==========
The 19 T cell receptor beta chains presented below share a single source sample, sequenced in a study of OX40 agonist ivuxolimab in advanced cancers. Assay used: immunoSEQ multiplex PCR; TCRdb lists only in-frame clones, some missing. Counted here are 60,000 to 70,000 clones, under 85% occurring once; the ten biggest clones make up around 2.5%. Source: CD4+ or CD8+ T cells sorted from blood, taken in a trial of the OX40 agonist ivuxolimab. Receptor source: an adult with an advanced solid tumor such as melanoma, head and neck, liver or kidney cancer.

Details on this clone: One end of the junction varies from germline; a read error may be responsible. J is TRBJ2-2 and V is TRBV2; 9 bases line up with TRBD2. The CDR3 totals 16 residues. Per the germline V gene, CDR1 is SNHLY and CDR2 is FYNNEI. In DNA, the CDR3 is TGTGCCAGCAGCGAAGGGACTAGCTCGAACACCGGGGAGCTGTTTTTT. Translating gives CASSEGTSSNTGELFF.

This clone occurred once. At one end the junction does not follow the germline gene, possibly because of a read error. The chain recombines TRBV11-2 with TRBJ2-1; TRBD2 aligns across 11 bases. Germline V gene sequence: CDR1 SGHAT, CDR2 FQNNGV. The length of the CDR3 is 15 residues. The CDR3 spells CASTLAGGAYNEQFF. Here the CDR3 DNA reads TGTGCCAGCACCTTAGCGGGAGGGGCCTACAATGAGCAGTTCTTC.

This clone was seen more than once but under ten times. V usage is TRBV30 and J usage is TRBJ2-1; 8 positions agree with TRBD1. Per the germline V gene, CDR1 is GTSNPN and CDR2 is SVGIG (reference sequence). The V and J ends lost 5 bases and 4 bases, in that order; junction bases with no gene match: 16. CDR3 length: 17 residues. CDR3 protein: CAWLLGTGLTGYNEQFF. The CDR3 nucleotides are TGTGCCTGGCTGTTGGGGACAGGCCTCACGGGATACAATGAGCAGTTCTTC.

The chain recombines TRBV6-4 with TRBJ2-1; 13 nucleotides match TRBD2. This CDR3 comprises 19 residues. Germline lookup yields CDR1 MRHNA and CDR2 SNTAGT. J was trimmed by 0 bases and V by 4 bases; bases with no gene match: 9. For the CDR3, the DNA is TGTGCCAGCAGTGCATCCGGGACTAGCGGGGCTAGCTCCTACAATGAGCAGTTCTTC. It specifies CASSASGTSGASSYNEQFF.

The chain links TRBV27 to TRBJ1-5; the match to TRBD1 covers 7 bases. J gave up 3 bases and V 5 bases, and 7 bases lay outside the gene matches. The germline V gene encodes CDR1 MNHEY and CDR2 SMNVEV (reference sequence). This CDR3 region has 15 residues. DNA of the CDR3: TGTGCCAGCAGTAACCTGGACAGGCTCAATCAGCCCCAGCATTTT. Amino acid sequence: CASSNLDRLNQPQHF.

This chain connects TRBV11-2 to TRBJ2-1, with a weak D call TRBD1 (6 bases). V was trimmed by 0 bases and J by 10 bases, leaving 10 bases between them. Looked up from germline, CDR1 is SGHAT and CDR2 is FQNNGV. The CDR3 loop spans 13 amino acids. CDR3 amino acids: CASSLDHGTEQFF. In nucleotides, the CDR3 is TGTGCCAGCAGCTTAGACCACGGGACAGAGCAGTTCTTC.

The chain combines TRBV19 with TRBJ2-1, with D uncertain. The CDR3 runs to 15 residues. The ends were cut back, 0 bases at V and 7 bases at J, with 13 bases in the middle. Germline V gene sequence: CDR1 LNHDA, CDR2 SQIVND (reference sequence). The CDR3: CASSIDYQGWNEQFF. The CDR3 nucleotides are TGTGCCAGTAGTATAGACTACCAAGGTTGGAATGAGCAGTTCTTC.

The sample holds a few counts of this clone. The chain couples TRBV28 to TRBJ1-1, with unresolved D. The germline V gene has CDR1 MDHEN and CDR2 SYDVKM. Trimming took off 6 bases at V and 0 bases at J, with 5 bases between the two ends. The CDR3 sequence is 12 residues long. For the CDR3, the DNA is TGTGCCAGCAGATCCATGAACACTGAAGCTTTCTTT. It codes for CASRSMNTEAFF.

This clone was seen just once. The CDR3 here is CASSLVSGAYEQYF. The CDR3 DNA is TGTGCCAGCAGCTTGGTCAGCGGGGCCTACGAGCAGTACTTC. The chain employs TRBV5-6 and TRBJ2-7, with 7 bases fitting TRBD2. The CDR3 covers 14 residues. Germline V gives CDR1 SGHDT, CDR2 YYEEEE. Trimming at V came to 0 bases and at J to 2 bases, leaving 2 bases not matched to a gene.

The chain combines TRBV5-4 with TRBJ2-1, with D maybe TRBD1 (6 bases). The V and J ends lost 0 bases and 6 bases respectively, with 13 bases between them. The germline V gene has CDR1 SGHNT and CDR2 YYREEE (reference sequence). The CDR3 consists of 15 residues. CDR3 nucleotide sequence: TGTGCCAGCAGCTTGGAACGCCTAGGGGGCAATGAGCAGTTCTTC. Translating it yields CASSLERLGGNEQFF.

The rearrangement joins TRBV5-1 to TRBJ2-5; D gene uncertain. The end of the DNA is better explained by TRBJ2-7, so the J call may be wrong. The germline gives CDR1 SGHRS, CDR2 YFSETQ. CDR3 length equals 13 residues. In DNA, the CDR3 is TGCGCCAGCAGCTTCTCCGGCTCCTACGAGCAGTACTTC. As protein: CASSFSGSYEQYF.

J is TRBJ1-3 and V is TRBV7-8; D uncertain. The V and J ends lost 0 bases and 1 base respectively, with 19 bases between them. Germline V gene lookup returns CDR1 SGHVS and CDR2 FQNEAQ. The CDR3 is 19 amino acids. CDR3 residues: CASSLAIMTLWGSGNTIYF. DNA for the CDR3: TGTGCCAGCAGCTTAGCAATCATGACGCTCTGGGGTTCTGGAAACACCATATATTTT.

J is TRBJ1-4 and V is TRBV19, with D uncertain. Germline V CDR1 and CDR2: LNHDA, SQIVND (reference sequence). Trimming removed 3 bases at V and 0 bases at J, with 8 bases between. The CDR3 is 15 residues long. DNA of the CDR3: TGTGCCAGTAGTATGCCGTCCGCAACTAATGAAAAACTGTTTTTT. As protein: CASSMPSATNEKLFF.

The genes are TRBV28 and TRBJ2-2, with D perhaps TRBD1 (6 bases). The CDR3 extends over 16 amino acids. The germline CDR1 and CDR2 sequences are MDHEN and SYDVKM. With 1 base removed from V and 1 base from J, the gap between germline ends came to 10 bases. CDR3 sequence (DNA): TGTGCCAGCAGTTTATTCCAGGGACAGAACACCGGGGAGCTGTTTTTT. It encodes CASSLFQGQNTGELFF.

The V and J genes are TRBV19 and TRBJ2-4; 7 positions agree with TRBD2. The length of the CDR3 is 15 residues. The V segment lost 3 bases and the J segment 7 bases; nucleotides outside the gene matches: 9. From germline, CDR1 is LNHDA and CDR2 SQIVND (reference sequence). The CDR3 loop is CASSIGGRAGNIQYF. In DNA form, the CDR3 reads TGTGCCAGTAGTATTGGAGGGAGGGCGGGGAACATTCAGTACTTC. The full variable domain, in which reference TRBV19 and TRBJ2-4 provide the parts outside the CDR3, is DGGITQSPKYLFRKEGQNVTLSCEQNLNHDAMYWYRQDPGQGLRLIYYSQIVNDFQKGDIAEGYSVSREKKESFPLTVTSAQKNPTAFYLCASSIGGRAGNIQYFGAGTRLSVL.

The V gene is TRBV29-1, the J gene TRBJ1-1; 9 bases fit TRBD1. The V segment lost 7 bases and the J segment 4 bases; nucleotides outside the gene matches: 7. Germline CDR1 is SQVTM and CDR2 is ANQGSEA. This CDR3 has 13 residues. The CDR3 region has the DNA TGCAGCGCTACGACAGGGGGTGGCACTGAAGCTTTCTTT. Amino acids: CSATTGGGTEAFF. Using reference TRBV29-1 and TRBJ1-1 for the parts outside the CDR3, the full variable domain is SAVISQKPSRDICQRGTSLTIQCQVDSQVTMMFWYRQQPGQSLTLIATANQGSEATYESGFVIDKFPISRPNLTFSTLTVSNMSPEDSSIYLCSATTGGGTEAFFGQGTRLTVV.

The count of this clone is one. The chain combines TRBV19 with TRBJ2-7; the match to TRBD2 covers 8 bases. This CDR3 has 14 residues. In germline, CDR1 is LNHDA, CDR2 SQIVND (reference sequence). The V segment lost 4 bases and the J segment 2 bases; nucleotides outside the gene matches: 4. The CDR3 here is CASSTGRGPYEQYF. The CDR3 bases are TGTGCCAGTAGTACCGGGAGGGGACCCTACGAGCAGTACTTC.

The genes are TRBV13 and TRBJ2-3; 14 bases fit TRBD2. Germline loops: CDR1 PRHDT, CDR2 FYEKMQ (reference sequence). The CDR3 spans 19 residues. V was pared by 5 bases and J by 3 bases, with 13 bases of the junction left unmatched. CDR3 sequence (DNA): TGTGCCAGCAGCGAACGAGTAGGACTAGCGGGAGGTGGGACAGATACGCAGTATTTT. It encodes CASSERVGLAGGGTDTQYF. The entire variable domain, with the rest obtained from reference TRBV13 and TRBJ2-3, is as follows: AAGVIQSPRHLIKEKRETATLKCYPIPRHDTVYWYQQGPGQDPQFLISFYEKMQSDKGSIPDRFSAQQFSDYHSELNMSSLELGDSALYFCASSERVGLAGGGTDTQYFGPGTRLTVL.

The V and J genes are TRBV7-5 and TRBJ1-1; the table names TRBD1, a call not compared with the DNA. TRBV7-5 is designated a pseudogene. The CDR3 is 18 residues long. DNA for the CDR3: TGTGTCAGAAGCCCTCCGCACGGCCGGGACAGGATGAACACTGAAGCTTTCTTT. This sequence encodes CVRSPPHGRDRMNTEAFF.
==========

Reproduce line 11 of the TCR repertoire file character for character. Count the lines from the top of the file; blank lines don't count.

The chain combines TRBV5-4 with TRBJ2-1, with D maybe TRBD1 (6 bases). The V and J ends lost 0 bases and 6 bases respectively, with 13 bases between them. The germline V gene has CDR1 SGHNT and CDR2 YYREEE (reference sequence). The CDR3 consists of 15 residues. CDR3 nucleotide sequence: TGTGCCAGCAGCTTGGAACGCCTAGGGGGCAATGAGCAGTTCTTC. Translating it yields CASSLERLGGNEQFF.